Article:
In simple terms, otitis media is an ear infection. It is inflammation of the inner ear, often caused by moisture which gets collected in the ear or by minor injury to the ear canal. The moisture often collects after swimming or bathing. Often allergies cause liquid to build up in the ear. Injuries often occur with hard impact with water or careless or intense use of cotton swabs. Discomfort, bacterial growth, or infection generally results.
Behind the eardrums is located the section of the ear called the middle ear, which houses a complex arrangement of tiny bones sensitive to sound waves. When sound waves pass over the middle ear, it transmits the sound to the inner ear. Nearby, the Eustachian tube connects the ear to the nose.
Otitis media may result from foreign matter breathed in through the nose, which irritates the Eustachian tube to the point of swelling and liquid from the ears can no longer drain through the nose and into the throat. In children, the Eustachian tube is shorter and less slanted, allowing bacteria to more easily arrive in the middle ear.
In trying to identify otitis media, it is helpful to be aware of the following symptoms:
Pus or fluid in the Eustachian tube or in the ear
Sensation of fullness in the ear
Pain in the ear
Inflammation in the ear
Coughing and a runny nose are often associated with upper respiratory infections and should be monitored. Otitis media is most commonly found in children, persons with allergies, and persons with medical conditions such as a cleft palate.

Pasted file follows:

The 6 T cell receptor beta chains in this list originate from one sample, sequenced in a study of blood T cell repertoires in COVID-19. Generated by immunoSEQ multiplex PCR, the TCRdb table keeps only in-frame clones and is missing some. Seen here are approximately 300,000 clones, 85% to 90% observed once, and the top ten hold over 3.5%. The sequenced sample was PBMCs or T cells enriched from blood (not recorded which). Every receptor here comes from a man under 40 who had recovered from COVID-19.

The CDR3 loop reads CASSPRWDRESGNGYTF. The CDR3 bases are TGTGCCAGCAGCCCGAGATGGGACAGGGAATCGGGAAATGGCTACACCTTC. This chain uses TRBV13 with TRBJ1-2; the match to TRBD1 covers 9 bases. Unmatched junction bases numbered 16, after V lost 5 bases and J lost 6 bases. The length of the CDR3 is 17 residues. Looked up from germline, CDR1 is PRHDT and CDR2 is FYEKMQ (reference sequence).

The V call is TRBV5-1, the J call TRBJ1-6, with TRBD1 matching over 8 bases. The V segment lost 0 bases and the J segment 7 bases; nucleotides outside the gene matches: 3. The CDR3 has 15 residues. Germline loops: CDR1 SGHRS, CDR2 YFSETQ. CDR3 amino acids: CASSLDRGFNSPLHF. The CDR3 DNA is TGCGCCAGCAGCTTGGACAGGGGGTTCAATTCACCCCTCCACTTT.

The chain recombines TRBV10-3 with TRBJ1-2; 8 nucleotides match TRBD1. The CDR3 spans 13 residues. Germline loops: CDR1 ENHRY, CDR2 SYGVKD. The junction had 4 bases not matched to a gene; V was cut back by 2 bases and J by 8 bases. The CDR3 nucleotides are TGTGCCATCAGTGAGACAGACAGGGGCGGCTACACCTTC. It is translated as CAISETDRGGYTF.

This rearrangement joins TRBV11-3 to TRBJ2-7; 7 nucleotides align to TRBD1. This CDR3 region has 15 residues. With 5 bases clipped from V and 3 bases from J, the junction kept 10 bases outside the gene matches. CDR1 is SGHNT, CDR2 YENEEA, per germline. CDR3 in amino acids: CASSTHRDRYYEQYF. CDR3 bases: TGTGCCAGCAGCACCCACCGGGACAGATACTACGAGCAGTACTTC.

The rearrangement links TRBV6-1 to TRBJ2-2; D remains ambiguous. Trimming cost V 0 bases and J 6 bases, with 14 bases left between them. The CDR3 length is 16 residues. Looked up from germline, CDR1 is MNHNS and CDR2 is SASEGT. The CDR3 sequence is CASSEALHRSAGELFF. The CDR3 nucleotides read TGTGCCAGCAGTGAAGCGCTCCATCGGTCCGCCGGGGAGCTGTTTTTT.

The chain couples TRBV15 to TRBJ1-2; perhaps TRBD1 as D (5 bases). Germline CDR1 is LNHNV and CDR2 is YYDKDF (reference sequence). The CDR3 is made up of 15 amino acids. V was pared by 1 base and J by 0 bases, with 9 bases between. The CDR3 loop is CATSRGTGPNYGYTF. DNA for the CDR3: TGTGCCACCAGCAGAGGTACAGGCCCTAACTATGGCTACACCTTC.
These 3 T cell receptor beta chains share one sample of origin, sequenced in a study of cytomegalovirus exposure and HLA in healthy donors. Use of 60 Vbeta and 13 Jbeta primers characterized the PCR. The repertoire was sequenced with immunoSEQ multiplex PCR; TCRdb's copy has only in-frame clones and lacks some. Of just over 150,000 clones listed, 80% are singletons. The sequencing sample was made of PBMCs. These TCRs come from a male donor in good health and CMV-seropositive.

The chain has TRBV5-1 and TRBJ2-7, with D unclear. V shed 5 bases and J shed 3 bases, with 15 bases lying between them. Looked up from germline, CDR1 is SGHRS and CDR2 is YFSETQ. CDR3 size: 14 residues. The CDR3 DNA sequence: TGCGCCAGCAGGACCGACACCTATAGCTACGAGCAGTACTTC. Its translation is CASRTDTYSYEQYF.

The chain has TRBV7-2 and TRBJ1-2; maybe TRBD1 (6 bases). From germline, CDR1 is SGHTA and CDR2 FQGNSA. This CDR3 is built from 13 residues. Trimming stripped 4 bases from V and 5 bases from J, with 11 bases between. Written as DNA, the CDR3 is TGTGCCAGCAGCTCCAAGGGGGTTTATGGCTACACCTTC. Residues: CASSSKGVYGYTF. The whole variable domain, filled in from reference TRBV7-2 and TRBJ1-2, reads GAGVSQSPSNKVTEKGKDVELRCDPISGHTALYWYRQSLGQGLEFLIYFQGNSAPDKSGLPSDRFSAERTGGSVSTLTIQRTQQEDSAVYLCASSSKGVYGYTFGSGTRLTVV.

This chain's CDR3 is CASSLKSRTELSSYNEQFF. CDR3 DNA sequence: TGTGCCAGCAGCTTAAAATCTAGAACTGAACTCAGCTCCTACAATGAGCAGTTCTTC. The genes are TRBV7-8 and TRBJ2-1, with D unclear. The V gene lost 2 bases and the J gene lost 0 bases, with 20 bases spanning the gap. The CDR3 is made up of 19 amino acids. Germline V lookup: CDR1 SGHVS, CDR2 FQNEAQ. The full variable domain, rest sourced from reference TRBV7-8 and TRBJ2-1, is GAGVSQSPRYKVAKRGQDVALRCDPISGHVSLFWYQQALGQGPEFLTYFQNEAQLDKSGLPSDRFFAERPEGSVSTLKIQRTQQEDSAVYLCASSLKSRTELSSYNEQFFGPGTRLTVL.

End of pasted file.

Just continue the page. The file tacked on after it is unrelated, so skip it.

Children are by far the leading demographic of individuals affected by otitis media. Research shows otitis media to rank second to the common cold as the most common health problem among preschoolers. The fact that at least 50% of all children have at least one episode of otitis media before the age of one is startling at the very least. But before the age three, 35% of children will have had repeat episodes. And after three-years old, an estimated 5 million school days are missed each year due to otitis media.
Prevention is easy. Most of us remember to wash our hands frequently to avoid picking up bacteria from what we touch. However, most of us fail to remember to wash or flush out our nasal passages at least every now and then to avoid harboring bacteria from what we breathe.
Look for xylitol as leading ingredient as you are searching for nasal rinse or spray. Xylitol naturally keeps bacteria from settling on the membranes of the nose, the throat, and the Eustachian tube. Flushing with a nasal wash with xylitol, is a simple yet important solution to a flourishing health epidemic.
About the author:
Joe Miller is specialist in online advertising. For more information on otitis media, please visit Xlear.com.
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